The Civil Liberties Union recommends that the city Department of Education discourage metal detectors, assign fewer police officers to schools, and mandate training for all school staff in conflict resolution. Providing better supports for students, making sure they have a voice in discipline issues, and ensuring clearer authority for principals to manage police personnel at their schools are important as well, the organization recommends.

In response to EdWeek's request for comment, the city education department said in an email that it had not yet had much time to review the report. But it disputed the study's claim of higher graduation rates in the schools without metal detectors as "just untrue." The department's statement went on: "We wholeheartedly embrace discipline as an educational matter, but we will continue to use all tools available to us."

An earlier report by the New York Civil Liberties Union on the use of police in schools is here.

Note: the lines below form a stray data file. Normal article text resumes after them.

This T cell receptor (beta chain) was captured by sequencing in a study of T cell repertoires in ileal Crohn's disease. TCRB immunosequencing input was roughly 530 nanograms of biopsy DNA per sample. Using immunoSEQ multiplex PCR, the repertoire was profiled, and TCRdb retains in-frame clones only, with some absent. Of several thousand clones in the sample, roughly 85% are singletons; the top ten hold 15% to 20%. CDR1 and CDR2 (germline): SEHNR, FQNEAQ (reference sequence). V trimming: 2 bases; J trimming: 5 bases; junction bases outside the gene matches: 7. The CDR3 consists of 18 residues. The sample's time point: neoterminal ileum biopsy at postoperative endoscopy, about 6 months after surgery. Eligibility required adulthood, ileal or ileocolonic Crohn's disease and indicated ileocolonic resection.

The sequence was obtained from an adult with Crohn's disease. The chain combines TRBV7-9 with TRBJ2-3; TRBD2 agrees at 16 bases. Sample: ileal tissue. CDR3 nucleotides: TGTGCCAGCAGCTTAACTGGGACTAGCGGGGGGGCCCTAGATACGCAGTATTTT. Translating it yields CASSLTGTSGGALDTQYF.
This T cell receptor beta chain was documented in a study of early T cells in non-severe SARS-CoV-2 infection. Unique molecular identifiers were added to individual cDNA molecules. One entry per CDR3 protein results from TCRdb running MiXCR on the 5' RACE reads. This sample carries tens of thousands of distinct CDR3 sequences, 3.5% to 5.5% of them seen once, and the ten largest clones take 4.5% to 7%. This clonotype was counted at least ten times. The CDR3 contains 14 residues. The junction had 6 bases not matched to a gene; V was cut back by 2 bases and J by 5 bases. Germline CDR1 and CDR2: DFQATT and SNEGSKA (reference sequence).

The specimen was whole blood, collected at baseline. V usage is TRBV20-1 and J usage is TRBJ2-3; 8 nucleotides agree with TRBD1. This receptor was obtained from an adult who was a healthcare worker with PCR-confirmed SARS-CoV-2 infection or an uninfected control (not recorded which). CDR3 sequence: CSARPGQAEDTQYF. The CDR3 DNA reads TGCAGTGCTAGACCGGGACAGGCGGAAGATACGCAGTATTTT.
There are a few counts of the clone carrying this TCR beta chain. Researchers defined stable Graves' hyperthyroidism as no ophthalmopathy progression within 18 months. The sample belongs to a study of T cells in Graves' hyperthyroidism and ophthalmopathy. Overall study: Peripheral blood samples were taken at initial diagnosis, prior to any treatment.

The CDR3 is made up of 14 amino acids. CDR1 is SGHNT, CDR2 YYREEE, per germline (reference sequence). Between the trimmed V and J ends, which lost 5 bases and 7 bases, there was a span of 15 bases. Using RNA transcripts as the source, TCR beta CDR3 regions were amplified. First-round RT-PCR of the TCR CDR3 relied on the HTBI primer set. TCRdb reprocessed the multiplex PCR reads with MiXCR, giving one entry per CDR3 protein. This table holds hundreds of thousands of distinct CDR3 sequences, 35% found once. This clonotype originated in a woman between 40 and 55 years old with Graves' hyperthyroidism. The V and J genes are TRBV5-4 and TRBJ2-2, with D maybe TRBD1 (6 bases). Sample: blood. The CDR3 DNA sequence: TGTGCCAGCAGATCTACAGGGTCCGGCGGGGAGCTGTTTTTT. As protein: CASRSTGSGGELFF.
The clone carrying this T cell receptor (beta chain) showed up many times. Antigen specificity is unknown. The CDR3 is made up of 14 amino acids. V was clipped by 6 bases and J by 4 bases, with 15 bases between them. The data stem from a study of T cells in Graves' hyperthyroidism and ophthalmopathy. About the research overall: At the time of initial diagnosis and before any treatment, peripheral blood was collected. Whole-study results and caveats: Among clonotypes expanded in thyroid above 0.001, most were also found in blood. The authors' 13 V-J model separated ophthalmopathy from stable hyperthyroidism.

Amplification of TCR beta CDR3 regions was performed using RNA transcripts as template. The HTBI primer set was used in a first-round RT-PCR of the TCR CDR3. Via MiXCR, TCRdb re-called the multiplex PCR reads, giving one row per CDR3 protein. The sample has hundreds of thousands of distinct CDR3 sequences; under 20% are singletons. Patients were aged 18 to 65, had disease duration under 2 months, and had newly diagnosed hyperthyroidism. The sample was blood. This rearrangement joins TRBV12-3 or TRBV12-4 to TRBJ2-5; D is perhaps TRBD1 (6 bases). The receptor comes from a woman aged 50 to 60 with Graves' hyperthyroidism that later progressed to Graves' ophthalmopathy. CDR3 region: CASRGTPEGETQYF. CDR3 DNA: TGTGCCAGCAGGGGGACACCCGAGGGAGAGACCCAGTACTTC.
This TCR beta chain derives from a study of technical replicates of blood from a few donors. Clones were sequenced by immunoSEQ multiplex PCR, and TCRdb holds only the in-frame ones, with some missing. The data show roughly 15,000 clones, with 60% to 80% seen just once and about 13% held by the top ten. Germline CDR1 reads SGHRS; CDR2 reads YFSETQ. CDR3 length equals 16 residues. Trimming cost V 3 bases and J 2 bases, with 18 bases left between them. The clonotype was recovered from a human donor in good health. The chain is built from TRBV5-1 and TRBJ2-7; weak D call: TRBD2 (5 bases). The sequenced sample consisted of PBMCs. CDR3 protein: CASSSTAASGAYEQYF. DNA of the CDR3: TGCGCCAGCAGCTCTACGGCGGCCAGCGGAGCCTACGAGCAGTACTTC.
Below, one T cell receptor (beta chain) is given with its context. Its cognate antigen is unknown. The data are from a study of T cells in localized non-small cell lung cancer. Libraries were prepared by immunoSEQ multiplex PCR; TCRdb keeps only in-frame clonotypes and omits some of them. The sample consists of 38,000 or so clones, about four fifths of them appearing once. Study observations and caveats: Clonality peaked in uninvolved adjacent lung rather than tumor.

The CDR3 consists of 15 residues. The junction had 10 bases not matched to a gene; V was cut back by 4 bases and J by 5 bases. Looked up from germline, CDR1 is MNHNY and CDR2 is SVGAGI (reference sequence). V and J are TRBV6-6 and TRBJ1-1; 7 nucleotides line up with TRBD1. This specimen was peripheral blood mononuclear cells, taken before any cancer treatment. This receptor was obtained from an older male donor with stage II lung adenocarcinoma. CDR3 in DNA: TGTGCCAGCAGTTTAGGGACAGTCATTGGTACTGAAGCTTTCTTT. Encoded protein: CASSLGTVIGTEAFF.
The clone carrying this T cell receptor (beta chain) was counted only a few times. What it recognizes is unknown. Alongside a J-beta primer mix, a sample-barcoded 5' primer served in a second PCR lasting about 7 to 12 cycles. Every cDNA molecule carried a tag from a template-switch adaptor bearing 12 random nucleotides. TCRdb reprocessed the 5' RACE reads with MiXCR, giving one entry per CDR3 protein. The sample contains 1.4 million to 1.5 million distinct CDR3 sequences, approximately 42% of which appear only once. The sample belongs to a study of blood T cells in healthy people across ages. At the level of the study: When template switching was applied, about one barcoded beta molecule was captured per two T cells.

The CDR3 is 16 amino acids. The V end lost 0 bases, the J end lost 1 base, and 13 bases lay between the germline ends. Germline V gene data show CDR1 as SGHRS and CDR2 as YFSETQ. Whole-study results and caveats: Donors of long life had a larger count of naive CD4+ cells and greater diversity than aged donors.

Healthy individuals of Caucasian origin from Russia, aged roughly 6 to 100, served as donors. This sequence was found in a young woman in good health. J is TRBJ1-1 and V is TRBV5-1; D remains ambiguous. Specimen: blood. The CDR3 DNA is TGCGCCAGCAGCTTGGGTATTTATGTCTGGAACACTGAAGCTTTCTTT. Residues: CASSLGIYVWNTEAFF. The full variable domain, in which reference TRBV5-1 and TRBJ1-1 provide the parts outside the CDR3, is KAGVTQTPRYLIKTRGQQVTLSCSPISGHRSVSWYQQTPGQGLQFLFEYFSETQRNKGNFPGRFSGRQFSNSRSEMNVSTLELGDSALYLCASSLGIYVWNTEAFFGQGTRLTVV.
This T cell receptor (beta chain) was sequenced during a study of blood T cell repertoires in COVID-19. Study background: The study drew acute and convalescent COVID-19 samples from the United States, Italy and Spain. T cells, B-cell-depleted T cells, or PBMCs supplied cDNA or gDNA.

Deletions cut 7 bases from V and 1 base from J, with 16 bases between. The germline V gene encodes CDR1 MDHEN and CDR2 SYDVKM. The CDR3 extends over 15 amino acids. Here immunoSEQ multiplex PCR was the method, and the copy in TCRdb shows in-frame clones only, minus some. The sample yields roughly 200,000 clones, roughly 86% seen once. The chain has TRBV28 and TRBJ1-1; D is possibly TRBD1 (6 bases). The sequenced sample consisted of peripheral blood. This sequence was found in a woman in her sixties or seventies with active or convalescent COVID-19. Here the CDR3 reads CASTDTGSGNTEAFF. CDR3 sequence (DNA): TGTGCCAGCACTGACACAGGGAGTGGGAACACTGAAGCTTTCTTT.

What a breath of fresh air, to see behavior problems among high-schoolers treated by something other than a minimum-security prison mindset!

I've taught in urban high schools long enough to know that even the most frightening-looking "thug" actually may be a very frightened child inside, and that kids in city schools often face truly daunting pressures and difficulties.

As this study reflects, relationships are the key. I don't think this can be emphasized too much.

Almost everyone in tough schools understand that metal detectors, "zero tolerance" rules, punitive discipline, and the criminalization of teenage misbehavior do not work. Trusting relationships are the key to school safety.